Accounting For Psychologists Newsletter #6
Hi and Welcome to the December edition of Accounting for Psychologists Newsletter.
Last month I was in Sydney for a conference. It was my first time in a plane since the “old days” and it was great to travel again. There’s a lot to be said for meeting people face to face rather than online. Better still, my family came too and we were able to add on a few days of holiday. Since the conference related to my work, I’ll be able to claim a lot of the expenses as a tax deduction. I’ll explain more about what can be claimed in this newsletter.
This month we’ll look at
- Claiming deductions related to attending a seminar, conference or training course
- Year End Reflection
- End of year sales & tax deductions
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Important Dates for Tax
|21 November 2022
||Monthly BAS lodgement due date
|25 November 2022
||Quarterly BAS (July-Sept) due date if you lodge with a tax agent (i.e. us)
|21 December 2022
||Monthly BAS lodgement due date
||Monthly BAS lodgement due date
|28 January 2023
||Make quarter 2, 2022–23 super guarantee contributions to funds by this date.
|21 February 2023
||Lodge and pay January 2023 monthly business activity statement.
Seminars, conferences and training courses
The golden rules for claiming deductions relating to a seminar, conference or training course are:
- You must have spent the money yourself and not be reimbursed.
- You must have a record to prove it. Keep your receipts!
- You can only claim the work‑related portion of the expenses.
- The seminar, conference or training course will maintain or increase the knowledge, or skills you need to earn your income in your current employment
The costs you can claim include:
- Fares to attend the venue where the seminar, conference or training course is held (e.g. taking a flight, driving your car, catching a train, taxi, or bus,)
- Registration costs for the event
- And meals (if you need to travel and stay away from home overnight to attend the event)
If you travel away from home for 6 or more nights in a row, you need to keep travel diary as well as keeping receipts. It can be paper or electronic and must show your travel movements and activities including the date, location, what you were doing and the start and end time for the activities.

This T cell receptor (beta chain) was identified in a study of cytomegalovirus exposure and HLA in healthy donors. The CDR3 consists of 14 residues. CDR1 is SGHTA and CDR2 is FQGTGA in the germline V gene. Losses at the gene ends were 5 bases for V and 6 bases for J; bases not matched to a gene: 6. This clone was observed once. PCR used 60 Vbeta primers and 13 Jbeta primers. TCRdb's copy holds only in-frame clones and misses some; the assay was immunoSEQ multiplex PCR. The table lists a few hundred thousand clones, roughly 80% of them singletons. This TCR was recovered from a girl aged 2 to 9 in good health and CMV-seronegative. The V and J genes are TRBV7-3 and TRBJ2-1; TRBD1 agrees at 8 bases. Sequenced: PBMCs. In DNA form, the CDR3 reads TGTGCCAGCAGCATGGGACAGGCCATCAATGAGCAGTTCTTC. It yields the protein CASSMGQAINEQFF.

If your expenses are partly private in nature, you must apportion your expenses.
Here are some helpful examples about apportioning expenses from the ATO:
You take your partner or children away with you when you travel for work. You cannot claim the cost of any travel expenses you incur for them. For example, you pay for a two-bedroom apartment to accommodate your children, but you can only claim a deduction for the cost you would have incurred on a one-bedroom apartment had you travelled alone.
You fly to Perth for a seven-day work conference and add on a return trip to Broome for four days. You can only claim: your flights to and from Perth and the accommodation, meals, and incidental expenses that you incurred during the seven days of work-related travel.
You are in the process of booking a holiday to Sydney to see an art exhibition when your employer asks if you’d like to attend a three-day work-related conference in Sydney. Coincidently, this is to be held from the Monday following your planned holiday. You change your travel arrangements to include the additional time in Sydney. In total, you spend three days in Sydney for private purposes followed by three days at the conference. You apportion your flights for the private component of your trip (50%) and only claim the accommodation, meals, and incidental expenses you incur during the three days of work-related travel.